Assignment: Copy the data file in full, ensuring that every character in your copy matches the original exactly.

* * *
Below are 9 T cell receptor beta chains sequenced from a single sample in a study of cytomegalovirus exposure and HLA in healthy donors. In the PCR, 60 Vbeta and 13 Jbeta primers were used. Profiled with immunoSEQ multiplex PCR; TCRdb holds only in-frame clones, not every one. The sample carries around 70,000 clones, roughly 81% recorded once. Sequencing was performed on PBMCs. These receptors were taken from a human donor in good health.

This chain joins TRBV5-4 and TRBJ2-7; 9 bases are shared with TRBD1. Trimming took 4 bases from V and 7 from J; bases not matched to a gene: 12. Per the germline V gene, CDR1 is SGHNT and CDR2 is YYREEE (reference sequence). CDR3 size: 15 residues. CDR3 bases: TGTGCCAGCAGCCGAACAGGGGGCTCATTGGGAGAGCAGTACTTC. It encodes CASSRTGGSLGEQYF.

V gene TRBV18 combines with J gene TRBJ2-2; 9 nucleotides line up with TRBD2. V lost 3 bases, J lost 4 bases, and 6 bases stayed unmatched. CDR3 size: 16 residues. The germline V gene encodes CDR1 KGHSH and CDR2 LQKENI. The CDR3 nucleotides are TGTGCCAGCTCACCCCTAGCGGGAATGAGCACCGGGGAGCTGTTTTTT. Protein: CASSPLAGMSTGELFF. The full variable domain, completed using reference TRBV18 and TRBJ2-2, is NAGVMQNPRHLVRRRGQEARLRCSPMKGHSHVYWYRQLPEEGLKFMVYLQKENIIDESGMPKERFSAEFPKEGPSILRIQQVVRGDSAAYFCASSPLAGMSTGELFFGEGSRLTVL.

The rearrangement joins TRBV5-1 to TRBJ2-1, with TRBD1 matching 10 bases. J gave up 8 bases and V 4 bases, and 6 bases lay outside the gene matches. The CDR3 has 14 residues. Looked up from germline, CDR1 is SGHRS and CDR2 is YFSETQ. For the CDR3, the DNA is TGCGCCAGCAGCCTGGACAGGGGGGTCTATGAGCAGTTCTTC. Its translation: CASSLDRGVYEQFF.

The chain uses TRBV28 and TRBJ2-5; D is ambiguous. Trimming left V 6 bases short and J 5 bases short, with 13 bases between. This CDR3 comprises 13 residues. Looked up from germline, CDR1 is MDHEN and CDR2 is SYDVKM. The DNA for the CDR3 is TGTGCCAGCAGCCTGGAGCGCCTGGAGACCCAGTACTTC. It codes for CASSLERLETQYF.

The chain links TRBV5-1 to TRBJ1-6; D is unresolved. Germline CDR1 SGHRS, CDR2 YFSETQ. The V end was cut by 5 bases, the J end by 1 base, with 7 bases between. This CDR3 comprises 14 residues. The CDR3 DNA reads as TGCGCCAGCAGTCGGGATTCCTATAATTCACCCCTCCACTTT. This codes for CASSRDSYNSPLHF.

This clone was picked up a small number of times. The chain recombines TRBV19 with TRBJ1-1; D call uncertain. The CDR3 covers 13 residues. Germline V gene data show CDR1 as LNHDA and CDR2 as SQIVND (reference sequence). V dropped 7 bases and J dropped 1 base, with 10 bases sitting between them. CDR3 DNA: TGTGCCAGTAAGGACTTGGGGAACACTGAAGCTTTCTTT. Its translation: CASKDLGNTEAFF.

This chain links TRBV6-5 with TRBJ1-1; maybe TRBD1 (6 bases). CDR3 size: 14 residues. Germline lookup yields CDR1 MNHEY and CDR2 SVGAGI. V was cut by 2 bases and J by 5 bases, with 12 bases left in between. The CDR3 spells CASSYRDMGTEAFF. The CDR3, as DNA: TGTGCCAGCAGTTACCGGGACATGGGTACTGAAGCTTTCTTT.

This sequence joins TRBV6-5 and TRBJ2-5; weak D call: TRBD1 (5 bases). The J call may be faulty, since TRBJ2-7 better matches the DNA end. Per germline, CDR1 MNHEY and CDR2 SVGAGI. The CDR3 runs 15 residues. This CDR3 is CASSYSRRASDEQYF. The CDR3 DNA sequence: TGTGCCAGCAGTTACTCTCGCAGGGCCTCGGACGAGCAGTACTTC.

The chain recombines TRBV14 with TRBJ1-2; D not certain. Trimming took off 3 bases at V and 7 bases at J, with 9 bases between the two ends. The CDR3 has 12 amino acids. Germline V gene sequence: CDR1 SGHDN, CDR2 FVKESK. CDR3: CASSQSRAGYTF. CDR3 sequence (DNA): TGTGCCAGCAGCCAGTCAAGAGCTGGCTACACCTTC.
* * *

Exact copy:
Below are 9 T cell receptor beta chains sequenced from a single sample in a study of cytomegalovirus exposure and HLA in healthy donors. In the PCR, 60 Vbeta and 13 Jbeta primers were used. Profiled with immunoSEQ multiplex PCR; TCRdb holds only in-frame clones, not every one. The sample carries around 70,000 clones, roughly 81% recorded once. Sequencing was performed on PBMCs. These receptors were taken from a human donor in good health.

This chain joins TRBV5-4 and TRBJ2-7; 9 bases are shared with TRBD1. Trimming took 4 bases from V and 7 from J; bases not matched to a gene: 12. Per the germline V gene, CDR1 is SGHNT and CDR2 is YYREEE (reference sequence). CDR3 size: 15 residues. CDR3 bases: TGTGCCAGCAGCCGAACAGGGGGCTCATTGGGAGAGCAGTACTTC. It encodes CASSRTGGSLGEQYF.

V gene TRBV18 combines with J gene TRBJ2-2; 9 nucleotides line up with TRBD2. V lost 3 bases, J lost 4 bases, and 6 bases stayed unmatched. CDR3 size: 16 residues. The germline V gene encodes CDR1 KGHSH and CDR2 LQKENI. The CDR3 nucleotides are TGTGCCAGCTCACCCCTAGCGGGAATGAGCACCGGGGAGCTGTTTTTT. Protein: CASSPLAGMSTGELFF. The full variable domain, completed using reference TRBV18 and TRBJ2-2, is NAGVMQNPRHLVRRRGQEARLRCSPMKGHSHVYWYRQLPEEGLKFMVYLQKENIIDESGMPKERFSAEFPKEGPSILRIQQVVRGDSAAYFCASSPLAGMSTGELFFGEGSRLTVL.

The rearrangement joins TRBV5-1 to TRBJ2-1, with TRBD1 matching 10 bases. J gave up 8 bases and V 4 bases, and 6 bases lay outside the gene matches. The CDR3 has 14 residues. Looked up from germline, CDR1 is SGHRS and CDR2 is YFSETQ. For the CDR3, the DNA is TGCGCCAGCAGCCTGGACAGGGGGGTCTATGAGCAGTTCTTC. Its translation: CASSLDRGVYEQFF.

The chain uses TRBV28 and TRBJ2-5; D is ambiguous. Trimming left V 6 bases short and J 5 bases short, with 13 bases between. This CDR3 comprises 13 residues. Looked up from germline, CDR1 is MDHEN and CDR2 is SYDVKM. The DNA for the CDR3 is TGTGCCAGCAGCCTGGAGCGCCTGGAGACCCAGTACTTC. It codes for CASSLERLETQYF.

The chain links TRBV5-1 to TRBJ1-6; D is unresolved. Germline CDR1 SGHRS, CDR2 YFSETQ. The V end was cut by 5 bases, the J end by 1 base, with 7 bases between. This CDR3 comprises 14 residues. The CDR3 DNA reads as TGCGCCAGCAGTCGGGATTCCTATAATTCACCCCTCCACTTT. This codes for CASSRDSYNSPLHF.

This clone was picked up a small number of times. The chain recombines TRBV19 with TRBJ1-1; D call uncertain. The CDR3 covers 13 residues. Germline V gene data show CDR1 as LNHDA and CDR2 as SQIVND (reference sequence). V dropped 7 bases and J dropped 1 base, with 10 bases sitting between them. CDR3 DNA: TGTGCCAGTAAGGACTTGGGGAACACTGAAGCTTTCTTT. Its translation: CASKDLGNTEAFF.

This chain links TRBV6-5 with TRBJ1-1; maybe TRBD1 (6 bases). CDR3 size: 14 residues. Germline lookup yields CDR1 MNHEY and CDR2 SVGAGI. V was cut by 2 bases and J by 5 bases, with 12 bases left in between. The CDR3 spells CASSYRDMGTEAFF. The CDR3, as DNA: TGTGCCAGCAGTTACCGGGACATGGGTACTGAAGCTTTCTTT.

This sequence joins TRBV6-5 and TRBJ2-5; weak D call: TRBD1 (5 bases). The J call may be faulty, since TRBJ2-7 better matches the DNA end. Per germline, CDR1 MNHEY and CDR2 SVGAGI. The CDR3 runs 15 residues. This CDR3 is CASSYSRRASDEQYF. The CDR3 DNA sequence: TGTGCCAGCAGTTACTCTCGCAGGGCCTCGGACGAGCAGTACTTC.

The chain recombines TRBV14 with TRBJ1-2; D not certain. Trimming took off 3 bases at V and 7 bases at J, with 9 bases between the two ends. The CDR3 has 12 amino acids. Germline V gene sequence: CDR1 SGHDN, CDR2 FVKESK. CDR3: CASSQSRAGYTF. CDR3 sequence (DNA): TGTGCCAGCAGCCAGTCAAGAGCTGGCTACACCTTC.